His Knowledge of Premier League Players
Knowing your player personnel is half the battle that managers need to fight when coming into a new post, and Martinez certainly has the drop on many of the players he will be working with. Having managed in the Premier League seven seasons with both Wigan and Everton, Martinez has also managed Belgian players.
During his years of service at Goodison Park, Martinez was headmaster to Lukaku and Kevin Mirallas, while seeing plenty of the other Belgian internationals based in England. It is this understanding and opportunity to have seen these players week in week out that could give him the inside track on figuring out how to get the best out of them as a unit for their country.
Though many wanted a Belgian to replace Wilmots, one who perhaps understands and has greater knowledge of the youth pipeline as well as players on the domestic front, the current crop of Belgium’s best and brightest are performing in England with great success. Given that fact, he’s a logical choice.
Thierry Henry as Assistant Manager
A recent tweet from new Chelsea center forward Michy Batshuayi summed it up best: “Not sure I ever listened to my parents like this #Titi #LearnFromTheBest.” The influence and the potential effect of Roberto Martinez naming legendary France and Arsenal striker Thierry Henry as his assistant could end up being a major coup. One of the most ruthless finishers of the modern era, with bags of confidence and an all-around ability that is still unmatched by most strikers around, Henry is the perfect mentor for Belgian’s young strike force.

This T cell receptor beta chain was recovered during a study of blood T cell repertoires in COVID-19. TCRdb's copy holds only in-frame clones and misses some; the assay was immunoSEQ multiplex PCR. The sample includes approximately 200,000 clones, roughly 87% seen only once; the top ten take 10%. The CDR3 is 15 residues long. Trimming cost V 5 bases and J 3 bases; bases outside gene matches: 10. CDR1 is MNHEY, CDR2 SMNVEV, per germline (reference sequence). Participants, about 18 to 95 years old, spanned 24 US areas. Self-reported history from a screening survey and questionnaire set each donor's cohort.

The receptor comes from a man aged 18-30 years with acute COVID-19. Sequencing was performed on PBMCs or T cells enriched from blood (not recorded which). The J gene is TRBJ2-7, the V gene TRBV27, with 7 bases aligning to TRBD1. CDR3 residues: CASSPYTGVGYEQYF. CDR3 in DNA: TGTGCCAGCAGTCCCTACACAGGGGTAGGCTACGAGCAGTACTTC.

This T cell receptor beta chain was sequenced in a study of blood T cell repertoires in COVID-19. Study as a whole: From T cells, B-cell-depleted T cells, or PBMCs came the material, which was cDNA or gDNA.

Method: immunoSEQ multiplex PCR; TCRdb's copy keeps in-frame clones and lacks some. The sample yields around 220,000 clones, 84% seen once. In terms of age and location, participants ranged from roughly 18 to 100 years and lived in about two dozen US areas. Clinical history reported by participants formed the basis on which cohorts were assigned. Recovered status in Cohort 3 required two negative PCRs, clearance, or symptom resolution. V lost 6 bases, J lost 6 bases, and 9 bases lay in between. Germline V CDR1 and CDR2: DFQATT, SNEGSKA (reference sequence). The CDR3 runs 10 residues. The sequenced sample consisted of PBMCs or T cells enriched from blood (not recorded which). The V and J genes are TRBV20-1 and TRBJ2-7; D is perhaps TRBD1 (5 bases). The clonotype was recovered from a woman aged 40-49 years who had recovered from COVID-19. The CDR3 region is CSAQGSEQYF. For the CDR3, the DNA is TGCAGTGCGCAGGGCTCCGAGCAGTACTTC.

Despite having a wealth of creative talent throughout the side, Belgium was guilty of being woefully wasteful with their chances during the Euro. Lukaku, Divock Origi and Christian Benteke all scuffed handfuls of chances, which, if converted, could have seen them progress past Wales in the quarterfinals. Having Henry’s goalscoring pedigree, understanding of the game in the final third and preference for being quick and direct when in the attack could genuinely benefit Martinez’s troops when negotiating World Cup qualifying and beyond.
A History of Poor Balance
One of Martinez’s biggest criticism’s during his time at Everton was the club’s lack of balance in the XI. Though Everton was always excellent going forward, especially on the counter, they lacked the right balance in midfield and at the back in regards to players who were effective defensively. Seamus Coleman and Leighton Baines are both influential further up the pitch but often struggled in a defensive sense. The same can be said for James McCarthy, Muhamed Besic and Tom Cleverley – solid going forward but too easily beaten when not in possession.